mikefc

Problem

This problem popped up as a necessary step to solving a type of puzzle (which I’ll post about soon).

  • From the set of all positive (non-zero) integers, find all the sequences of the specified length which have the given sum.
  • Need all orderings
  • sums usually range from 10 to 30
  • lengths usually range from 2 to 10

Example: All the length=3 vectors which sum to 5 (one sequence per row)

     [,1] [,2] [,3]
[1,]    1    1    3
[2,]    1    2    2
[3,]    1    3    1
[4,]    2    1    2
[5,]    2    2    1
[6,]    3    1    1

Naive solution - generate all sequences, then filter

  • Use expand grid to expand all possible sequences.
  • Then filter where rowSums() is equal to the required target_sum
  • Scales really badly as the sum and length targets get bigger
find_sequences_with_sum_naive <- function(target_sum, target_length) {
  res <- do.call(expand.grid, replicate(n=target_length, seq(target_sum - target_length + 1L), simplify = FALSE))
  res[rowSums(res) == target_sum,]
}

find_sequences_with_sum_naive(5, 3)
   Var1 Var2 Var3
3     3    1    1
5     2    2    1
7     1    3    1
11    2    1    2
13    1    2    2
19    1    1    3

Iterative solution with back-tracking

  • build up vectors one digit at a time
  • stop if the required length or sum is exceeded and try a different sequence
find_sequences_with_sum <- function(target_sum, target_length, current_vec=c(), N=0L, S=0L) {

  stopifnot(target_sum >= target_length)
  
  #~~~~~~~~~~~~~~~~~~~~~~~~~~~~~~~~~~~~~~~~~~~~~~~~~~~~~~~~~~~~~~~~~~~~~~~~~~~
  # If we're at the right length, have we found a solution?
  #~~~~~~~~~~~~~~~~~~~~~~~~~~~~~~~~~~~~~~~~~~~~~~~~~~~~~~~~~~~~~~~~~~~~~~~~~~~
  if (N == target_length) {
    if (S == target_sum) {
      return(list(current_vec))
    } else {
      return()
    }
  }

  #~~~~~~~~~~~~~~~~~~~~~~~~~~~~~~~~~~~~~~~~~~~~~~~~~~~~~~~~~~~~~~~~~~~~~~~~~~~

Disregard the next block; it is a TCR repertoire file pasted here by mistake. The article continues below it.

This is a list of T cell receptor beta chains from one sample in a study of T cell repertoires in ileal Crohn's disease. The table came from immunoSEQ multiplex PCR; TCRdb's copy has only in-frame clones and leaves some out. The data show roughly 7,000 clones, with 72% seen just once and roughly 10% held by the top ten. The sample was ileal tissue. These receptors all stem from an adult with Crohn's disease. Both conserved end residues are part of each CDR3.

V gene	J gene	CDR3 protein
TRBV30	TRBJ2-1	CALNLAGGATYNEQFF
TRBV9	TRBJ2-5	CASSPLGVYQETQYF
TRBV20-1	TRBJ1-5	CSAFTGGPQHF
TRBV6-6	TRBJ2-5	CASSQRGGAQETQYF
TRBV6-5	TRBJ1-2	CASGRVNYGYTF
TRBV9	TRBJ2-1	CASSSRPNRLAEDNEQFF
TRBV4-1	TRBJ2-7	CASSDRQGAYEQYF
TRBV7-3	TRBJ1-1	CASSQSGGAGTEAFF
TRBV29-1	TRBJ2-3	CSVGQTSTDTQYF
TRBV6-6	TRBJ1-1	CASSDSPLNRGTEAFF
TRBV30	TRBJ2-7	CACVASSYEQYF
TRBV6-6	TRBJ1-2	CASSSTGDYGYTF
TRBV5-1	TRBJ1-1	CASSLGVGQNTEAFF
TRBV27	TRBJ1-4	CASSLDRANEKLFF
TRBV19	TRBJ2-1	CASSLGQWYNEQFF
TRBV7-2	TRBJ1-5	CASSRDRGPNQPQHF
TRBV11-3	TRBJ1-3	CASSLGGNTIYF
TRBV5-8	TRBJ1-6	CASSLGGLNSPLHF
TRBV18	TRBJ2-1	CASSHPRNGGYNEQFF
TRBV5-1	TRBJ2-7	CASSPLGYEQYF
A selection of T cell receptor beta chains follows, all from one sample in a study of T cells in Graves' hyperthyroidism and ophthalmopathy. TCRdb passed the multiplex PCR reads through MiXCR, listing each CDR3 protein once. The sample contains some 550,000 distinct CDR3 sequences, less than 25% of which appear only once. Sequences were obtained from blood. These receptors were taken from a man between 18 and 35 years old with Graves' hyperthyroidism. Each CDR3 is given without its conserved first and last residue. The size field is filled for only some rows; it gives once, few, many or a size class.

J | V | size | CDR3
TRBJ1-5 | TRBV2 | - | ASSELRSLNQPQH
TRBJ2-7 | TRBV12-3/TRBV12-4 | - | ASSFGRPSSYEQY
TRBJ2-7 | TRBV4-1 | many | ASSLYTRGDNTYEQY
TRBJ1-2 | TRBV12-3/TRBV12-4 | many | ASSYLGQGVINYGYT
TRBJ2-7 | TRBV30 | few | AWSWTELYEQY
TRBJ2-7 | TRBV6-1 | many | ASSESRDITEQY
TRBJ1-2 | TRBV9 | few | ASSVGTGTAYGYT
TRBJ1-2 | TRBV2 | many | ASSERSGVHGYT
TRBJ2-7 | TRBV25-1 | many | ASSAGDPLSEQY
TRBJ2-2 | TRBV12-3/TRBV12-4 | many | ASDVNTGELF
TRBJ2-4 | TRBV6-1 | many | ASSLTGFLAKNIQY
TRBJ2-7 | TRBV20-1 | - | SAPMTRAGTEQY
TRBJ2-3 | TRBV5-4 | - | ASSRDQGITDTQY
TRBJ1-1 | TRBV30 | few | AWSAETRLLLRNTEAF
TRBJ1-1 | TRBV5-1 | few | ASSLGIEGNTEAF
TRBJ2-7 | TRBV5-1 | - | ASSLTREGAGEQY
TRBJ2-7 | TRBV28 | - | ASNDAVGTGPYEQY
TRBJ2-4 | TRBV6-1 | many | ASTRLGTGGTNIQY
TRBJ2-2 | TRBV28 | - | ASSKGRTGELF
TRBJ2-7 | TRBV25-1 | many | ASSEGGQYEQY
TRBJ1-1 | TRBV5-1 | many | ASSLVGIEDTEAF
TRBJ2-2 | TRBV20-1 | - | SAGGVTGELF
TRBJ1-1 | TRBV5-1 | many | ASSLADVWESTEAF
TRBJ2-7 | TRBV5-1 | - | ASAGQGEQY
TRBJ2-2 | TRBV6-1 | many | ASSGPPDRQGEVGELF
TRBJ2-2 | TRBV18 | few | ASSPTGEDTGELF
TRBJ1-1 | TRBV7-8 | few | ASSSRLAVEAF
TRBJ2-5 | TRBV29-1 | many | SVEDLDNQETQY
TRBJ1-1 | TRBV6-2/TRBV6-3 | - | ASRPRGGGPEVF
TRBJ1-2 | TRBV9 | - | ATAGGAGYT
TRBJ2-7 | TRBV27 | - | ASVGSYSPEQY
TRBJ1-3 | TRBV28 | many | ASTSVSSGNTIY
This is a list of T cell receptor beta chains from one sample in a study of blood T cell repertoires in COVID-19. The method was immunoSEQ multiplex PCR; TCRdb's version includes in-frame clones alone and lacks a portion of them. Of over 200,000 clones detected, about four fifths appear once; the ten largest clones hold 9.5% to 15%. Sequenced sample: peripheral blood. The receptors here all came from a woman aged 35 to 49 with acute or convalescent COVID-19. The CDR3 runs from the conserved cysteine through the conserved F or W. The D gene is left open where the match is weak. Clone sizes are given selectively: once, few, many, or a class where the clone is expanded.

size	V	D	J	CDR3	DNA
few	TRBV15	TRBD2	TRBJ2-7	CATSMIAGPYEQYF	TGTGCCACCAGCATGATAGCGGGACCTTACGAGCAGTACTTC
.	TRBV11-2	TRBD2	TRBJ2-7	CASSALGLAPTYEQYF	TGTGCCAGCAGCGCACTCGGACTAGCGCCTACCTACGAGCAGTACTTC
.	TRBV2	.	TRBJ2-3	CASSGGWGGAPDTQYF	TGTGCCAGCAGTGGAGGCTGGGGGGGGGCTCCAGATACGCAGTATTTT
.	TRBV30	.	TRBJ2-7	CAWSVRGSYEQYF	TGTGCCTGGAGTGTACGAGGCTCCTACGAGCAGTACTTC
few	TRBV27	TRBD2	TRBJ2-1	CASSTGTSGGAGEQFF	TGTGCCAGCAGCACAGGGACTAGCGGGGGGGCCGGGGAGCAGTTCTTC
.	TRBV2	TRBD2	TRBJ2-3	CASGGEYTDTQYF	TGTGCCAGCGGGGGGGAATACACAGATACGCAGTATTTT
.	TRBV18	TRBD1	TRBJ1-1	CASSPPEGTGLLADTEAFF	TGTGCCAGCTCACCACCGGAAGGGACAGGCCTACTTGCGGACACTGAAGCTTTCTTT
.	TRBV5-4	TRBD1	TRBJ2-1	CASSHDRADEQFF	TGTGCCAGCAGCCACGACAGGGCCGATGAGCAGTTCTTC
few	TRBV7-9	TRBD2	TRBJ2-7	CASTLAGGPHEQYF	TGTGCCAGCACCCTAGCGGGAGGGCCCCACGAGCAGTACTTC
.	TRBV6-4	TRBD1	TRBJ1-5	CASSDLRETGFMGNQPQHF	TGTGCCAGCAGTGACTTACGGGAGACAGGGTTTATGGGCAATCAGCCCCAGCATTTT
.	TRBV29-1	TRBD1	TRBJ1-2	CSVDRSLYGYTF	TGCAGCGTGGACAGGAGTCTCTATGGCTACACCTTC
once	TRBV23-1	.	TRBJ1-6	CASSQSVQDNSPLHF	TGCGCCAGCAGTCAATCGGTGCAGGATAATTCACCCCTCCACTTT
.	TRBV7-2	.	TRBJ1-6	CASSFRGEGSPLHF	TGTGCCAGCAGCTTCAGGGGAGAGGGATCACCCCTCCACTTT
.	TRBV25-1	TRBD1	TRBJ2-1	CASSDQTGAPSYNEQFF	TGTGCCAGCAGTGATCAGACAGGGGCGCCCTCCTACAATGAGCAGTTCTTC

# Limit the choices in the next iteration to just ones that are possible
  #~~~~~~~~~~~~~~~~~~~~~~~~~~~~~~~~~~~~~~~~~~~~~~~~~~~~~~~~~~~~~~~~~~~~~~~~~~~
  max_choice <- (target_sum - S) - (target_length - N) + 1L
  choices <- 1:max_choice

  
  #~~~~~~~~~~~~~~~~~~~~~~~~~~~~~~~~~~~~~~~~~~~~~~~~~~~~~~~~~~~~~~~~~~~~~~~~~~~
  # For each choice, add it to the current_vec and see if that is a pathway
  # to a solution
  #~~~~~~~~~~~~~~~~~~~~~~~~~~~~~~~~~~~~~~~~~~~~~~~~~~~~~~~~~~~~~~~~~~~~~~~~~~~
  solutions <- list()
  for (new_val in choices) {
    this_solution <- find_sequences_with_sum(target_sum, target_length, c(current_vec, new_val), N=N+1L, S=S+new_val)
    solutions <- c(solutions, this_solution)
  }

  solutions
}


do.call(rbind, find_sequences_with_sum(5, 3)) 
     [,1] [,2] [,3]
[1,]    1    1    3
[2,]    1    2    2
[3,]    1    3    1
[4,]    2    1    2
[5,]    2    2    1
[6,]    3    1    1

Quick benchmark

  • For small problems, results are roughly similar.

Small example

expression median itr/sec mem_alloc
find_sequences_with_sum_naive(5, 3) 294µs 3248.245 64.9KB
find_sequences_with_sum(5, 3) 370µs 2640.920 0B

Medium-sized example

  • Once the problem becomes moderately large, the back-tracking solution (to no-one’s surprise) is faster and uses less memory.
  • in this case, ~3x as fast and ~1000x less memory

expression median itr/sec mem_alloc
find_sequences_with_sum_naive(13, 7) 199.9ms 5.509087 104MB
find_sequences_with_sum(13, 7) 66.4ms 15.151297 142KB

Summary

  • Use the back-tracking solution